The Center Ring

at the Immediate Theatre


Stage Left Theatre

Negatives has a lot of positives going for it. Dennis O’Dell’s 1981 comedy-drama, here having its Chicago premiere, deals with a serious and unusual theme–the lingering effects of child abuse on a family–and contains a wealth of finely observed details in its portrayal of an Ohio family reunited in New York City. M. Terese Hanson’s staging of the work for her Center Ring production company offers some solid, cohesive, and realistic ensemble acting. In fact, there are times when watching Negatives feels like overhearing the conversation of a tourist family at a crowded downtown restaurant–the interactions are just as natural and spontaneous. Unfortunately, just like the conversation of a tourist family at a crowded downtown restaurant, Negatives is a little dull.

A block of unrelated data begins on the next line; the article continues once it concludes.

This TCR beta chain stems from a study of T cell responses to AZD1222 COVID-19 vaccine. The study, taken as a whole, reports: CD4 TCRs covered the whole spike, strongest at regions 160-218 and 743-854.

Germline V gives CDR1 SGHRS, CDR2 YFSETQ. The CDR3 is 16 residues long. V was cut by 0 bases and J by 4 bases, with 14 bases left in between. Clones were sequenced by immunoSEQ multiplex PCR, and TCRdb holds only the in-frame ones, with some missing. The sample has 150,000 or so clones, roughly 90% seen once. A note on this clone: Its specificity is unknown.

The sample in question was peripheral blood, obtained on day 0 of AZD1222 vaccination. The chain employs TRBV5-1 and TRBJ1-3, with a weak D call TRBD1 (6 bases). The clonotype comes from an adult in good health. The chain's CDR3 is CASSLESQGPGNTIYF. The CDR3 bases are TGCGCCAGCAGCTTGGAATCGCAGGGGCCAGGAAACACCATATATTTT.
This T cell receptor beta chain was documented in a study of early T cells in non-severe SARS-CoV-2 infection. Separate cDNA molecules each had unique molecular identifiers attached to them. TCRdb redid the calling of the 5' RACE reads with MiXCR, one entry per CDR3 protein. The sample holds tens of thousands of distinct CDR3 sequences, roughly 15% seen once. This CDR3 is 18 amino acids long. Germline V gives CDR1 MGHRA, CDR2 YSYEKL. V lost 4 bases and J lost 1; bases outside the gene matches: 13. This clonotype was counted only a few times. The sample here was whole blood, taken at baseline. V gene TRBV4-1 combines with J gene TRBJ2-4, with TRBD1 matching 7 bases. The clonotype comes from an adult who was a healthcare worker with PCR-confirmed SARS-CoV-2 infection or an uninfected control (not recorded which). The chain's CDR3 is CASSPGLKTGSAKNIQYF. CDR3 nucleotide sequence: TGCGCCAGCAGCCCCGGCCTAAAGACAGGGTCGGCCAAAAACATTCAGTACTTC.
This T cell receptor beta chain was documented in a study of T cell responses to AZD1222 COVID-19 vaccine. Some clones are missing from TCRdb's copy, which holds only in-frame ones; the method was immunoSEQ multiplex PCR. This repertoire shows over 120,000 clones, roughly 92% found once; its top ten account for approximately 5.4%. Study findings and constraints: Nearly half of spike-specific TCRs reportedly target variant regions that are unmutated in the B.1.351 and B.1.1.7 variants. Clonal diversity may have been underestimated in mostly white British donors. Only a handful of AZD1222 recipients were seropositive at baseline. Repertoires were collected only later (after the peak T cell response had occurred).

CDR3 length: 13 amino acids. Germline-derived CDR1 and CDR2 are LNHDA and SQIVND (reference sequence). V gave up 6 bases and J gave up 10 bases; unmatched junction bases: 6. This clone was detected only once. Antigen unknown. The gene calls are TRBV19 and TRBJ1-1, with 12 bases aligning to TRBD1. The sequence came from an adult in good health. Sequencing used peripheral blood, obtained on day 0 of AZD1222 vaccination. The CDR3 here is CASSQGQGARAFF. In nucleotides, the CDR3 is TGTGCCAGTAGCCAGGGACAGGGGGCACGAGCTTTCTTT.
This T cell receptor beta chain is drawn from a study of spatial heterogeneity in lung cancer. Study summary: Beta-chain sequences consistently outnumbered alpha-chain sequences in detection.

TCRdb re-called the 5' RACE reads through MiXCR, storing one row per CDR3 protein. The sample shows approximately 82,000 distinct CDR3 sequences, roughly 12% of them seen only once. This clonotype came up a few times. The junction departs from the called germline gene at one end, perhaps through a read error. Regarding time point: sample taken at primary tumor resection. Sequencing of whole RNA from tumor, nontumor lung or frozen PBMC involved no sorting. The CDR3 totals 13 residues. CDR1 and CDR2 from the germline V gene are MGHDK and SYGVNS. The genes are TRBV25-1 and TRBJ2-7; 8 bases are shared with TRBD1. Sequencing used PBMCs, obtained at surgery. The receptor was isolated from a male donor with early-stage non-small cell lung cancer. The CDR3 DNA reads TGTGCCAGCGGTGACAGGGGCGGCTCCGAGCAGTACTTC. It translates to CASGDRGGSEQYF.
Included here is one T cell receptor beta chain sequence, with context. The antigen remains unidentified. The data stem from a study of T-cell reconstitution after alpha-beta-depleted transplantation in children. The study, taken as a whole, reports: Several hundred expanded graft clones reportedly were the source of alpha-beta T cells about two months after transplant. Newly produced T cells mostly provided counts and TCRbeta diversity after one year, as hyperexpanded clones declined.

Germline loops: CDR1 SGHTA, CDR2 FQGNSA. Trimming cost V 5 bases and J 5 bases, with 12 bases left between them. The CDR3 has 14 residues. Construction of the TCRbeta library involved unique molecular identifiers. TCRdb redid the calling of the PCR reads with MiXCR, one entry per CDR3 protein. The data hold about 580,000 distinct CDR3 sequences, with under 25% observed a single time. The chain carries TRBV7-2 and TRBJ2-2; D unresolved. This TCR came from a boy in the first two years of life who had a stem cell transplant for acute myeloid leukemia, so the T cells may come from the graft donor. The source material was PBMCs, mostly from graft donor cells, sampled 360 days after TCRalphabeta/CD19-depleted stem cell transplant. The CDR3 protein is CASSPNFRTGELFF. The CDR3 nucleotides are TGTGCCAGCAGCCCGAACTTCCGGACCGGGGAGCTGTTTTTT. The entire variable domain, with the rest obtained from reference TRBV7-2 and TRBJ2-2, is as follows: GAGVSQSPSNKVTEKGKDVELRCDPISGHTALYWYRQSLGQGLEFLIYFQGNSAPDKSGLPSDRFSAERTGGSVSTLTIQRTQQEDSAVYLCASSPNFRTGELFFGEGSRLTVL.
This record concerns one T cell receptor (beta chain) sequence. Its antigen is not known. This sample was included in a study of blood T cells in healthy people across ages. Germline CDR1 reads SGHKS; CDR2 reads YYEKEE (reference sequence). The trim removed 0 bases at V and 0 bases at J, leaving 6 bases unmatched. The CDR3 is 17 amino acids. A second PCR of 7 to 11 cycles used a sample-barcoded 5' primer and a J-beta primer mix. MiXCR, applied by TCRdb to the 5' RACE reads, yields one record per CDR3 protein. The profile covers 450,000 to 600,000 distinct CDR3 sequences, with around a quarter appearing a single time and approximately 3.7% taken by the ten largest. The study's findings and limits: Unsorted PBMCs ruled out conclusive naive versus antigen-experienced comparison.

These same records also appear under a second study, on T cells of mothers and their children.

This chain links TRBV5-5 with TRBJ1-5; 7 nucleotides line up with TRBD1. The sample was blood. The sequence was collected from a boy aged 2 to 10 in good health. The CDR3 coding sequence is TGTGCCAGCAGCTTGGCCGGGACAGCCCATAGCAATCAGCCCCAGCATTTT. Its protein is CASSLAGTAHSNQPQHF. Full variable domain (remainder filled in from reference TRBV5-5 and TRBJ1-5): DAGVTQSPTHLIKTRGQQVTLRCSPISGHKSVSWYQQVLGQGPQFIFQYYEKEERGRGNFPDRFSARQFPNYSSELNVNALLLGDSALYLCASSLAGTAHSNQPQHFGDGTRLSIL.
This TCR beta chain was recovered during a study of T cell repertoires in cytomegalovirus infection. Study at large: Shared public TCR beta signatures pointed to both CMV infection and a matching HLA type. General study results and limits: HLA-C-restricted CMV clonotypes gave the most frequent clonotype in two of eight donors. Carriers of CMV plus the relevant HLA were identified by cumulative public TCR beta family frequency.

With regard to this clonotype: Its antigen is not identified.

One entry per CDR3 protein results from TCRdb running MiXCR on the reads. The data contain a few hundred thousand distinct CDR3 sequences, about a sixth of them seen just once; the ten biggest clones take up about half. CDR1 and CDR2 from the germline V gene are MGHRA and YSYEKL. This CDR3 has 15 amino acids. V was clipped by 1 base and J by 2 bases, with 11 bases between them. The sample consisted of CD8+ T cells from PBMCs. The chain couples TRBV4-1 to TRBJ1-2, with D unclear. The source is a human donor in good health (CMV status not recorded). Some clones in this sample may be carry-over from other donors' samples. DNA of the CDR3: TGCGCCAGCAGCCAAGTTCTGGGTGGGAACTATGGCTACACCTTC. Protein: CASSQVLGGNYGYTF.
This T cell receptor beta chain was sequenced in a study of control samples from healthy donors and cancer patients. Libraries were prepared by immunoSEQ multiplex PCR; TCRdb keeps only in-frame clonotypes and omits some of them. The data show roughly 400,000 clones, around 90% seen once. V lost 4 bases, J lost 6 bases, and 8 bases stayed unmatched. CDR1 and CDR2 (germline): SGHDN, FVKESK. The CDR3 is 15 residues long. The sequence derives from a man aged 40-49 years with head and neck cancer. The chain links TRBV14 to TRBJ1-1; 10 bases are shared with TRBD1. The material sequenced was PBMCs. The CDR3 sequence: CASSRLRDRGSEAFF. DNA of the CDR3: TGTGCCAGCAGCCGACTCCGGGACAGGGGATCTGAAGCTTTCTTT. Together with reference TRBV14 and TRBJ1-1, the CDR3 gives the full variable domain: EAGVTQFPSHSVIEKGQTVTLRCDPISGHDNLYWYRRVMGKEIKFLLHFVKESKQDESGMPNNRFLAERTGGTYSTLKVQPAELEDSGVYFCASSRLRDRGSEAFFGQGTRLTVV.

The plot concerns a disagreement between two brothers, Jimmy and Rob, over whether Jimmy’s autobiographical play should be produced. The baby of the family, Jimmy was mistreated as a child by an unbalanced and abusive stepmother following the death of his mother and the departure from home of his grown-up brother and sister. Now Jimmy has dramatized the experience; Rob, for secret reasons beyond the obvious ones, is upset at the idea of this painful history being put onstage before an audience.

While the central conflict is between the two men, the heart of Negatives is with its women: Linda, Rob and Jimmy’s feisty, raunchy, take-charge older sister; Fran, Rob’s compulsive snapshot-shooting wife (whose preoccupation with family photos gives the play its title); and Karen, Jimmy’s yuppie girlfriend. As Jimmy and Rob’s disagreement escalates into a battle of stubborn male egos, the women conspire to confront the men with their own foolishness and to resolve the trouble.